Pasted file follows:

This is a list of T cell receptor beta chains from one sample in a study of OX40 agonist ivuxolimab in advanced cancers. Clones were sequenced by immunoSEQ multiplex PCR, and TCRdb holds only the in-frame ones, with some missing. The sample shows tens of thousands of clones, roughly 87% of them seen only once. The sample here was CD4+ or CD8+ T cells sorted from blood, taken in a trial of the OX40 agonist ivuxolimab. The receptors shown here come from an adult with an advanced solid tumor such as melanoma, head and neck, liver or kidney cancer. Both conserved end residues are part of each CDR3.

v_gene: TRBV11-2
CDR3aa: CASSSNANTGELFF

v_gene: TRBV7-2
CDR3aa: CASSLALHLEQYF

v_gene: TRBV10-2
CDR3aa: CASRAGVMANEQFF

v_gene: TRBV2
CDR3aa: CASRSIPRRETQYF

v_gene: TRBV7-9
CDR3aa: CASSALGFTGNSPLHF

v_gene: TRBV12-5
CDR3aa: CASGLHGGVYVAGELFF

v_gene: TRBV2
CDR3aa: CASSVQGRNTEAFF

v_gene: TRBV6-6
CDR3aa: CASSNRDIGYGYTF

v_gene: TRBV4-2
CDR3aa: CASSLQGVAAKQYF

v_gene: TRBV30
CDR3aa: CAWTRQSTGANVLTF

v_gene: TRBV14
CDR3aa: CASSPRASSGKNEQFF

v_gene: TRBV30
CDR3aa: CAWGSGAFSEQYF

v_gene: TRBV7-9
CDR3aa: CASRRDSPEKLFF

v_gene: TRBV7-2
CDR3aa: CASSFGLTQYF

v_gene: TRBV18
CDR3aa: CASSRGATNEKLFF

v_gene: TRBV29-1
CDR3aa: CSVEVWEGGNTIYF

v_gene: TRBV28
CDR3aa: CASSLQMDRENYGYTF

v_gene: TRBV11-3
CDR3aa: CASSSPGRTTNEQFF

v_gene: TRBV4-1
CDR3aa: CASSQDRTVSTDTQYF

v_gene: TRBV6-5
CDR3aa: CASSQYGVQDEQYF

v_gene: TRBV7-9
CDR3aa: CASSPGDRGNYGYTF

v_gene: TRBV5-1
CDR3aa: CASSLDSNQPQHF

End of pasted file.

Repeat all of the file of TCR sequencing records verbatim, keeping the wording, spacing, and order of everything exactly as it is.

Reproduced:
This is a list of T cell receptor beta chains from one sample in a study of OX40 agonist ivuxolimab in advanced cancers. Clones were sequenced by immunoSEQ multiplex PCR, and TCRdb holds only the in-frame ones, with some missing. The sample shows tens of thousands of clones, roughly 87% of them seen only once. The sample here was CD4+ or CD8+ T cells sorted from blood, taken in a trial of the OX40 agonist ivuxolimab. The receptors shown here come from an adult with an advanced solid tumor such as melanoma, head and neck, liver or kidney cancer. Both conserved end residues are part of each CDR3.

v_gene: TRBV11-2
CDR3aa: CASSSNANTGELFF

v_gene: TRBV7-2
CDR3aa: CASSLALHLEQYF

v_gene: TRBV10-2
CDR3aa: CASRAGVMANEQFF

v_gene: TRBV2
CDR3aa: CASRSIPRRETQYF

v_gene: TRBV7-9
CDR3aa: CASSALGFTGNSPLHF

v_gene: TRBV12-5
CDR3aa: CASGLHGGVYVAGELFF

v_gene: TRBV2
CDR3aa: CASSVQGRNTEAFF

v_gene: TRBV6-6
CDR3aa: CASSNRDIGYGYTF

v_gene: TRBV4-2
CDR3aa: CASSLQGVAAKQYF

v_gene: TRBV30
CDR3aa: CAWTRQSTGANVLTF

v_gene: TRBV14
CDR3aa: CASSPRASSGKNEQFF

v_gene: TRBV30
CDR3aa: CAWGSGAFSEQYF

v_gene: TRBV7-9
CDR3aa: CASRRDSPEKLFF

v_gene: TRBV7-2
CDR3aa: CASSFGLTQYF

v_gene: TRBV18
CDR3aa: CASSRGATNEKLFF

v_gene: TRBV29-1
CDR3aa: CSVEVWEGGNTIYF

v_gene: TRBV28
CDR3aa: CASSLQMDRENYGYTF

v_gene: TRBV11-3
CDR3aa: CASSSPGRTTNEQFF

v_gene: TRBV4-1
CDR3aa: CASSQDRTVSTDTQYF

v_gene: TRBV6-5
CDR3aa: CASSQYGVQDEQYF

v_gene: TRBV7-9
CDR3aa: CASSPGDRGNYGYTF

v_gene: TRBV5-1
CDR3aa: CASSLDSNQPQHF